SHELL pulling investment in the controversial Cambo field shows Scotland is “approaching the end of the age of oil and gas”, the Scottish Greens have said.

Environmental campaigners hailed the news that the oil giant had ended its 30% investment in the crude oil field located 125km off the west coast of Shetland.

Shell made the announcement on Thursday night, claiming that the economic case for investment in the project is “not strong enough”.

Climate activists praised “people power” for forcing the oil giant to back off from the project and said they hoped it signalled a “death blow” for Cambo.

However, regulator Oil and Gas UK (OGUK) said that the decision won’t mean the end of oil and gas projects to “protect security of supply” and avoid increasing reliance on imports.

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The UK Government’s policy on oil and gas extraction is currently Maximum Economic Recovery (MER), which has been in place since 2016.

Mark Ruskell, Scottish Greens MSP for Mid Scotland and Fife, said that the news shows Scotland is approaching the “end of the age of oil and gas” and called on governments to start “planning accordingly”.

He added: “For a company like Shell to publicly state that it is not economically viable to extract oil from this site is hugely significant.

“Scotland has the potential to lead Europe in offshore renewables, with 25% of the continent's offshore renewable energy potential.

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“So, in the wake of this announcement it’s clear that the UK Government must divert support that has previously been targetted at oil and gas toward industries of the future.

“It is vital that work on building a just transition for workers in Scotland’s energy industry begins now.

“We know that hundreds of thousands of jobs will be created in Scotland’s renewable future, and there's no time to waste."

Scottish Greens co-leader Patrick Harvie welcomed Shell’s announcement and said it was “necessary news” but also a “challenge".

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The Zero carbon buildings minister told BBC Radio 4’s Today Programme: “It’s a challenge to all of us to recognise that the world is now finally, at long last, after decades of effort by the fossil fuel industry to slow this down, to deny the problem and to distract us from it, the world is finally moving away from fossil fuels.

“That means that we need massive investment in the sustainable industries of the future.”

Greenpeace called on the UK Government to reject the permit for Cambo, currently under consideration by the Oil and Gas Authority (OGA).

We previously told how the environmental campaigners accused the UK Government of “misleading” the public by claiming they had no power to intervene in signing off the project.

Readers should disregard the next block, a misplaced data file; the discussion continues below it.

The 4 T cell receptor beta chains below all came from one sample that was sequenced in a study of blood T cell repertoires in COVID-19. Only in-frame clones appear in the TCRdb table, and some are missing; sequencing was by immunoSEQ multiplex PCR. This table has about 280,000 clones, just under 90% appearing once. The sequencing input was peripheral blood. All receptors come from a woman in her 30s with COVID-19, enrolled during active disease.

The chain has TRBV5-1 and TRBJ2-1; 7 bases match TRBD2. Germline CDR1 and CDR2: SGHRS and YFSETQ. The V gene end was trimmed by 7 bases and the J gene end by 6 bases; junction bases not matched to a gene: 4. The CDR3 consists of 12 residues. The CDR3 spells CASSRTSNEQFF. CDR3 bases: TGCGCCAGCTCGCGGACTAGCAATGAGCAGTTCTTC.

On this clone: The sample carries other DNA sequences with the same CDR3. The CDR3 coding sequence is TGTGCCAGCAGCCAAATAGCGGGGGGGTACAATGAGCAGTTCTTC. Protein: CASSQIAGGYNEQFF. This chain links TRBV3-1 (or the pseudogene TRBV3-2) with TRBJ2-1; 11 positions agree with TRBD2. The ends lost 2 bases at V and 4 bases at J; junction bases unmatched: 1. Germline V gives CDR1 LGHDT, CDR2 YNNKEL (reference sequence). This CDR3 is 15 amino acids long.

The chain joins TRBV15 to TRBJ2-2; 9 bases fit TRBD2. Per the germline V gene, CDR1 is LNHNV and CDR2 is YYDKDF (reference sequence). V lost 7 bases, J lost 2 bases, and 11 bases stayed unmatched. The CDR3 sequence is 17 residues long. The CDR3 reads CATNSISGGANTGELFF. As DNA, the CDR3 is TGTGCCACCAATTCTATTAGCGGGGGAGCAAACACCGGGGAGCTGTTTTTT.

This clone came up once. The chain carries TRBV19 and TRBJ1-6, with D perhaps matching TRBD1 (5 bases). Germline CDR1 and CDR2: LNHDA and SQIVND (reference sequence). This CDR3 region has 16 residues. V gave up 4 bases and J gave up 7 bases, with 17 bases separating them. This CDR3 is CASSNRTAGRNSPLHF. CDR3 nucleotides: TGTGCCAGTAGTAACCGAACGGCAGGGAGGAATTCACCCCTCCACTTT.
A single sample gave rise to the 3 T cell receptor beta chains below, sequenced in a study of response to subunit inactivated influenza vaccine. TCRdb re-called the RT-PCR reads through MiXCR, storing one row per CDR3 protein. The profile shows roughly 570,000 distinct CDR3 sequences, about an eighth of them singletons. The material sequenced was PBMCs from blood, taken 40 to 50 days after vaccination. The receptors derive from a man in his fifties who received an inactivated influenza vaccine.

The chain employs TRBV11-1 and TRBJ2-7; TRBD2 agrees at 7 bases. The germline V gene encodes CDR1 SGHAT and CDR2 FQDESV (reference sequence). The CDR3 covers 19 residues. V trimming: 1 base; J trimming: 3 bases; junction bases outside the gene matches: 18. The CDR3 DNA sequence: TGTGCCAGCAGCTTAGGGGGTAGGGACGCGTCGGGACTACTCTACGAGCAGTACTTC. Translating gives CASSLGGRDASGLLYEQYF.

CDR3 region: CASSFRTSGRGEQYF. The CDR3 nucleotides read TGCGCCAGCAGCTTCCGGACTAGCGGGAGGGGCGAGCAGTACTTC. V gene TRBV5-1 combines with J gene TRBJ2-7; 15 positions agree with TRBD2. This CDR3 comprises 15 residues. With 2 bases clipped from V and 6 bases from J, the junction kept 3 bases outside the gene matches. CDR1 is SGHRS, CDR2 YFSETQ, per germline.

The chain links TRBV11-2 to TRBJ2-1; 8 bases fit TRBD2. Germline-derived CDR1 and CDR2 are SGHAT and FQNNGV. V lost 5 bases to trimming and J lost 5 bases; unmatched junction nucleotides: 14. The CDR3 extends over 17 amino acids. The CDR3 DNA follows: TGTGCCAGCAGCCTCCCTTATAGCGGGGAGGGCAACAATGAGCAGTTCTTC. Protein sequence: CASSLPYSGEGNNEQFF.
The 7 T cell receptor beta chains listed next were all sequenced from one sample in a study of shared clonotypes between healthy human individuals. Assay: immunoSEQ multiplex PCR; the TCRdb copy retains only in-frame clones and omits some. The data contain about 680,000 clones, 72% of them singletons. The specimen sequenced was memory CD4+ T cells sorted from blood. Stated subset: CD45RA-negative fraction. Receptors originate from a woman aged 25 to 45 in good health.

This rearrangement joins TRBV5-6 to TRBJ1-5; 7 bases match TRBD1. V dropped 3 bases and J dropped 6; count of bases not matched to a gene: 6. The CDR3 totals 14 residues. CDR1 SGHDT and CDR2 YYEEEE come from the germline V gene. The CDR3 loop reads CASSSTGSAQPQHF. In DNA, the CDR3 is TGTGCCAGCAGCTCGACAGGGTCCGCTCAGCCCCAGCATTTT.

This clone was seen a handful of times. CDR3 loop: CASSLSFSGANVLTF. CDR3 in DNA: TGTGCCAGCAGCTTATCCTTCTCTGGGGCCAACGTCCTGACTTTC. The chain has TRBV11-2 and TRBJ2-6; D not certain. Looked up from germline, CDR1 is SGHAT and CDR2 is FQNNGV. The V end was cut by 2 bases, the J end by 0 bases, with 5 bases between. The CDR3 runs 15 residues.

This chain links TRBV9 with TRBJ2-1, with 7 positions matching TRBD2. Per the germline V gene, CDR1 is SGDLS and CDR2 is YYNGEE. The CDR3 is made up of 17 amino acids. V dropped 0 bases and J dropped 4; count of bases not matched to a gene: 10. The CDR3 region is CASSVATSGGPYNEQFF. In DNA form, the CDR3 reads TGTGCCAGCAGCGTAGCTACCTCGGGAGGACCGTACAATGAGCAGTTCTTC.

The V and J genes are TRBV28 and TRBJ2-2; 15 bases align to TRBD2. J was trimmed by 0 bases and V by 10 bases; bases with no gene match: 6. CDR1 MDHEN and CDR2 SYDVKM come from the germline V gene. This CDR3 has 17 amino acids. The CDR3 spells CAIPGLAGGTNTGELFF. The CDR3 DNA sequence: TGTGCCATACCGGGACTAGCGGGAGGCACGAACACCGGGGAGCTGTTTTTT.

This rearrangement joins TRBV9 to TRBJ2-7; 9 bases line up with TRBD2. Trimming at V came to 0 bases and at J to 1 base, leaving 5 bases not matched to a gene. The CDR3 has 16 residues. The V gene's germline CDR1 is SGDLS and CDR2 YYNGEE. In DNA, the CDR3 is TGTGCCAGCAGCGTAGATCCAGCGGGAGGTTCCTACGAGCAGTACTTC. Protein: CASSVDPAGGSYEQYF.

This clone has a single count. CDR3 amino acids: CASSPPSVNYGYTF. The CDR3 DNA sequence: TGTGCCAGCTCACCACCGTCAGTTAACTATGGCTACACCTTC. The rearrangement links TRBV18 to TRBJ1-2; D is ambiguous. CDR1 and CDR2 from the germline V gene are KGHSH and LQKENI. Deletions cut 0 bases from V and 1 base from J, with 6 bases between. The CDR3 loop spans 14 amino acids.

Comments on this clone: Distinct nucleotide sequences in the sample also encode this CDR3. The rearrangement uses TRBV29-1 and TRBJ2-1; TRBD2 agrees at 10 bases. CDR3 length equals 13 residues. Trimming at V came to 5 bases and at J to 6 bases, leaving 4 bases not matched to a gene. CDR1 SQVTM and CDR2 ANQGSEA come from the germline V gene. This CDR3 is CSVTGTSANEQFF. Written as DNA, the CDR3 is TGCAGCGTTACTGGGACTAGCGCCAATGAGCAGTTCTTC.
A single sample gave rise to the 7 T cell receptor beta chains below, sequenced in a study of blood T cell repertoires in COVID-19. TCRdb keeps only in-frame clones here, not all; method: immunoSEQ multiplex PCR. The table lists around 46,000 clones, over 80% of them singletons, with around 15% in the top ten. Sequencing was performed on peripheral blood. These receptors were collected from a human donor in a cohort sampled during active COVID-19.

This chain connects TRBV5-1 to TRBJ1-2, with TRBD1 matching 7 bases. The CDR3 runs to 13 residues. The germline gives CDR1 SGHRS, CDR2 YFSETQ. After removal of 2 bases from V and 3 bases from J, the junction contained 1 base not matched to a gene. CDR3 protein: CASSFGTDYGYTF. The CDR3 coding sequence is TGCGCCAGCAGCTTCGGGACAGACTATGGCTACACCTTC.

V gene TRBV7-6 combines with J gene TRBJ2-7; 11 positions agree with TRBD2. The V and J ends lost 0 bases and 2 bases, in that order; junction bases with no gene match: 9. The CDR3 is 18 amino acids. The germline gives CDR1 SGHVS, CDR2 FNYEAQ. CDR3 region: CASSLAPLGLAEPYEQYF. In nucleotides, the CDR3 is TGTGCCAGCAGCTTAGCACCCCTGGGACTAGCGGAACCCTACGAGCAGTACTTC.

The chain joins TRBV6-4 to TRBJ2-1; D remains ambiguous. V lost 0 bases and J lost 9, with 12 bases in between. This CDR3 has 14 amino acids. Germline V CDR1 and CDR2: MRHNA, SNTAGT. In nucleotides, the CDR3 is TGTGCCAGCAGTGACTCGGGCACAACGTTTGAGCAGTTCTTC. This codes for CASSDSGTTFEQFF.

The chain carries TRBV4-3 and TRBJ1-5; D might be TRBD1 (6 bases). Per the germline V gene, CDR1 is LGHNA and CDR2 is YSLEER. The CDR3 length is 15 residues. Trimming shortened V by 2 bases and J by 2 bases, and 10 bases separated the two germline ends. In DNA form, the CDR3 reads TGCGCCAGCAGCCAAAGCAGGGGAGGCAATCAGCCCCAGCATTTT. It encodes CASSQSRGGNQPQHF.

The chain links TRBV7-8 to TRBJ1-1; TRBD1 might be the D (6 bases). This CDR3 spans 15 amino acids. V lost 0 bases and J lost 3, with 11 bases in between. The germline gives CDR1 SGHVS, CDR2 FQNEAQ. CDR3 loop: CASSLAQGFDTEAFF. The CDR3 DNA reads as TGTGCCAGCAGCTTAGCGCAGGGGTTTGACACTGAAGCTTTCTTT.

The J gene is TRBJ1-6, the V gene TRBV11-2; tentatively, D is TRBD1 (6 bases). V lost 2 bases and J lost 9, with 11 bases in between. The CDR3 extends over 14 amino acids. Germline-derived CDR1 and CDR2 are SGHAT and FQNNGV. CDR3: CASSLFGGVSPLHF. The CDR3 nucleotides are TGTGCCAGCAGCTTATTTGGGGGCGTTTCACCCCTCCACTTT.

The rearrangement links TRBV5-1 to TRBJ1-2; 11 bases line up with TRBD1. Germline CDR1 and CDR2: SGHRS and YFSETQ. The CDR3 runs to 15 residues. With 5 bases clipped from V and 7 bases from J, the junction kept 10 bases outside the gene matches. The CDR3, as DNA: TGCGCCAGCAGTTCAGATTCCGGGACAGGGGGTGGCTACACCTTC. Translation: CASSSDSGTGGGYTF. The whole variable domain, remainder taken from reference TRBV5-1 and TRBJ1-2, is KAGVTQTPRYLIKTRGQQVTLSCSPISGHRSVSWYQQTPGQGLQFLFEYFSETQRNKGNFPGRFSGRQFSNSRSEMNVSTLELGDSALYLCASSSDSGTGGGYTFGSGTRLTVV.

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Philip Evans, oil campaigner at Greenpeace UK, said: “The truth is rejecting the permit is the only practical option. Anything else would be a disaster for our climate and would leave the UK consumer vulnerable to volatile fossil fuel markets.

“It’s time Boris Johnson put this distraction aside and got on with the urgent task of delivering a just transition for offshore workers and their communities to the green industries of the future.”

Tessa Khan, director of Uplift, which is coordinating the Stop Cambo campaign, said that Shell’s decision makes it clear “economics are against new oil and gas developments”.

She added: "This is a message to the UK government that there is no case for new oil and gas. It must put Cambo out of its misery and reject it now.”

The National:

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However, OGUK said Shell’s decision doesn’t change the fact that the UK will “need new oil and gas projects”, citing the need to protect security of supply, avoiding reliance on imports and supporting jobs in the sector.

Jenny Stanning, OGUK’s external relations director, added: “However, we know that to deliver the transition to a lower carbon future, investor confidence remains essential.

“The government has made clear that gas and oil have a critical role to play in the nation’s future energy supply and we will continue to work with governments, industry and politicians of all parties to make this case.”

The Scottish Tories have claimed that stopping Cambo would risk “Scottish jobs, our energy supply and ability to meet net zero targets”.

The National:

Liam Kerr, Scottish Tory MSP (pictured above), then criticised comments made by Harvie on Radio 4 and seemed to suggest Nicola Sturgeon was at fault for Shell’s decision.

The First Minister recently told MSPs in Holyrood that she didn’t think Cambo should be given the greenlight.

Kerr said: “Her opposition to future oil and gas projects seems to be discouraging investment already. It won't help if she lets government ministers take pot shots at everyone who works in oil and gas.

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"We warned bringing the extremist Greens into government would hurt Scotland's economy and, already, it's damaging business confidence and risking jobs.”

The National asked the UK Government if Shell’s decision to pull investment would have any impact on the production license currently under consideration and if they will reconsider it.

We also asked if the UK intends to continue to pursue MER in the North Sea.

A UK Government spokesperson said: “This is a commercial decision that has been taken independently by Shell.”